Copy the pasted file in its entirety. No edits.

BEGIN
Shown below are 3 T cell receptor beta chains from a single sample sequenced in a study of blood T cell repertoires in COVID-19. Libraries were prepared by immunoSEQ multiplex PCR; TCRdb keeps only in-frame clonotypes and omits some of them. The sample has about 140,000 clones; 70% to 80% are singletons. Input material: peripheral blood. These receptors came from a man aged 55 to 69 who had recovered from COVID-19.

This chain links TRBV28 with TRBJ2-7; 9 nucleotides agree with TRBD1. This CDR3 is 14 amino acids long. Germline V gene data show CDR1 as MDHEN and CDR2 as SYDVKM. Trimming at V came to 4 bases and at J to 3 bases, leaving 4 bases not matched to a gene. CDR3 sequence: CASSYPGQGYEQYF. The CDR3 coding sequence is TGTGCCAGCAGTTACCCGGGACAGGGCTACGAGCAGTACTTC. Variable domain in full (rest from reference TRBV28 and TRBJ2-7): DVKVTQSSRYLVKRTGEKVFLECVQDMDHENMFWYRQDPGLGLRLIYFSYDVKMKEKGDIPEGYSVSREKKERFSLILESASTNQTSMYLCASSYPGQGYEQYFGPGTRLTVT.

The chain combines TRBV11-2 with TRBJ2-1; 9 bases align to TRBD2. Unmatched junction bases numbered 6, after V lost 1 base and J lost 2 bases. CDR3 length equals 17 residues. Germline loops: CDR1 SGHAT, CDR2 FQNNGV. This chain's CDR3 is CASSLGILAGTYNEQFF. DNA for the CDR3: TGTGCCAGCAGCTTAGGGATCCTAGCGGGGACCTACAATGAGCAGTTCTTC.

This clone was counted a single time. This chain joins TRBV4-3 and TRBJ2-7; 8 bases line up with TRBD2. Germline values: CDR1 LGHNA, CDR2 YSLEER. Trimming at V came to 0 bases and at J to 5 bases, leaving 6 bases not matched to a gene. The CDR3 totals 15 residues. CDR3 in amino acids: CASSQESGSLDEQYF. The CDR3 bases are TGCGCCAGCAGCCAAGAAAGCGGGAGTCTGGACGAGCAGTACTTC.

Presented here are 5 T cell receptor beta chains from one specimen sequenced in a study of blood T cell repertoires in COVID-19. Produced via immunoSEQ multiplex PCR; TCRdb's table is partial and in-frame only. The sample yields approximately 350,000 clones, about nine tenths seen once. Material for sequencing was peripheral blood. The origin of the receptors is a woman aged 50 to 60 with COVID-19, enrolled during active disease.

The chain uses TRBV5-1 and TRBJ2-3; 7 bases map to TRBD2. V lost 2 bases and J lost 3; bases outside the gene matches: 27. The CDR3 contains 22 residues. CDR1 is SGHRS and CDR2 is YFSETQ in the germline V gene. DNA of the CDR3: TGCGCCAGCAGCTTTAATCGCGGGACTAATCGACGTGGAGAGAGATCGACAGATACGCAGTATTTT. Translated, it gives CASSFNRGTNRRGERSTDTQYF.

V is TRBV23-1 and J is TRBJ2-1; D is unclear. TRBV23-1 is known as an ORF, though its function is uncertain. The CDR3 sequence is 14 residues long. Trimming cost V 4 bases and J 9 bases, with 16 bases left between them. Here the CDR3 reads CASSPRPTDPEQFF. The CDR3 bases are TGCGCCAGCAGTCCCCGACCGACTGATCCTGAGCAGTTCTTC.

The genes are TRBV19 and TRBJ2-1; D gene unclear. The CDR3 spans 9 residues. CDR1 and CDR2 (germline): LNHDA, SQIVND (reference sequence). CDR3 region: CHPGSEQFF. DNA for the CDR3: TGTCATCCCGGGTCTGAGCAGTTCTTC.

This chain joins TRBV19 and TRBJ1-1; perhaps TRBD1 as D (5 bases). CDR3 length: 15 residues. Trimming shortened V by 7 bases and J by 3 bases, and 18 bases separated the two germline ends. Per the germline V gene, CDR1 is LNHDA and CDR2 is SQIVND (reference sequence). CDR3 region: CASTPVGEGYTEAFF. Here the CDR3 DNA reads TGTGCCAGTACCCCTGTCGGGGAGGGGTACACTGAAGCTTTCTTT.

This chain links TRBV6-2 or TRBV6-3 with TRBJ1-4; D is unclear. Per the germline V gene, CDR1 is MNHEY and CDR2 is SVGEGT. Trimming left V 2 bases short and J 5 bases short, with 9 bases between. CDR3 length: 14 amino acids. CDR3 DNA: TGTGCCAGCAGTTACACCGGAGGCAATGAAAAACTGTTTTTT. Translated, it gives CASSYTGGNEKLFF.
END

Shown below are 3 T cell receptor beta chains from a single sample sequenced in a study of blood T cell repertoires in COVID-19. Libraries were prepared by immunoSEQ multiplex PCR; TCRdb keeps only in-frame clonotypes and omits some of them. The sample has about 140,000 clones; 70% to 80% are singletons. Input material: peripheral blood. These receptors came from a man aged 55 to 69 who had recovered from COVID-19.

This chain links TRBV28 with TRBJ2-7; 9 nucleotides agree with TRBD1. This CDR3 is 14 amino acids long. Germline V gene data show CDR1 as MDHEN and CDR2 as SYDVKM. Trimming at V came to 4 bases and at J to 3 bases, leaving 4 bases not matched to a gene. CDR3 sequence: CASSYPGQGYEQYF. The CDR3 coding sequence is TGTGCCAGCAGTTACCCGGGACAGGGCTACGAGCAGTACTTC. Variable domain in full (rest from reference TRBV28 and TRBJ2-7): DVKVTQSSRYLVKRTGEKVFLECVQDMDHENMFWYRQDPGLGLRLIYFSYDVKMKEKGDIPEGYSVSREKKERFSLILESASTNQTSMYLCASSYPGQGYEQYFGPGTRLTVT.

The chain combines TRBV11-2 with TRBJ2-1; 9 bases align to TRBD2. Unmatched junction bases numbered 6, after V lost 1 base and J lost 2 bases. CDR3 length equals 17 residues. Germline loops: CDR1 SGHAT, CDR2 FQNNGV. This chain's CDR3 is CASSLGILAGTYNEQFF. DNA for the CDR3: TGTGCCAGCAGCTTAGGGATCCTAGCGGGGACCTACAATGAGCAGTTCTTC.

This clone was counted a single time. This chain joins TRBV4-3 and TRBJ2-7; 8 bases line up with TRBD2. Germline values: CDR1 LGHNA, CDR2 YSLEER. Trimming at V came to 0 bases and at J to 5 bases, leaving 6 bases not matched to a gene. The CDR3 totals 15 residues. CDR3 in amino acids: CASSQESGSLDEQYF. The CDR3 bases are TGCGCCAGCAGCCAAGAAAGCGGGAGTCTGGACGAGCAGTACTTC.

Presented here are 5 T cell receptor beta chains from one specimen sequenced in a study of blood T cell repertoires in COVID-19. Produced via immunoSEQ multiplex PCR; TCRdb's table is partial and in-frame only. The sample yields approximately 350,000 clones, about nine tenths seen once. Material for sequencing was peripheral blood. The origin of the receptors is a woman aged 50 to 60 with COVID-19, enrolled during active disease.

The chain uses TRBV5-1 and TRBJ2-3; 7 bases map to TRBD2. V lost 2 bases and J lost 3; bases outside the gene matches: 27. The CDR3 contains 22 residues. CDR1 is SGHRS and CDR2 is YFSETQ in the germline V gene. DNA of the CDR3: TGCGCCAGCAGCTTTAATCGCGGGACTAATCGACGTGGAGAGAGATCGACAGATACGCAGTATTTT. Translated, it gives CASSFNRGTNRRGERSTDTQYF.

V is TRBV23-1 and J is TRBJ2-1; D is unclear. TRBV23-1 is known as an ORF, though its function is uncertain. The CDR3 sequence is 14 residues long. Trimming cost V 4 bases and J 9 bases, with 16 bases left between them. Here the CDR3 reads CASSPRPTDPEQFF. The CDR3 bases are TGCGCCAGCAGTCCCCGACCGACTGATCCTGAGCAGTTCTTC.

The genes are TRBV19 and TRBJ2-1; D gene unclear. The CDR3 spans 9 residues. CDR1 and CDR2 (germline): LNHDA, SQIVND (reference sequence). CDR3 region: CHPGSEQFF. DNA for the CDR3: TGTCATCCCGGGTCTGAGCAGTTCTTC.

This chain joins TRBV19 and TRBJ1-1; perhaps TRBD1 as D (5 bases). CDR3 length: 15 residues. Trimming shortened V by 7 bases and J by 3 bases, and 18 bases separated the two germline ends. Per the germline V gene, CDR1 is LNHDA and CDR2 is SQIVND (reference sequence). CDR3 region: CASTPVGEGYTEAFF. Here the CDR3 DNA reads TGTGCCAGTACCCCTGTCGGGGAGGGGTACACTGAAGCTTTCTTT.

This chain links TRBV6-2 or TRBV6-3 with TRBJ1-4; D is unclear. Per the germline V gene, CDR1 is MNHEY and CDR2 is SVGEGT. Trimming left V 2 bases short and J 5 bases short, with 9 bases between. CDR3 length: 14 amino acids. CDR3 DNA: TGTGCCAGCAGTTACACCGGAGGCAATGAAAAACTGTTTTTT. Translated, it gives CASSYTGGNEKLFF.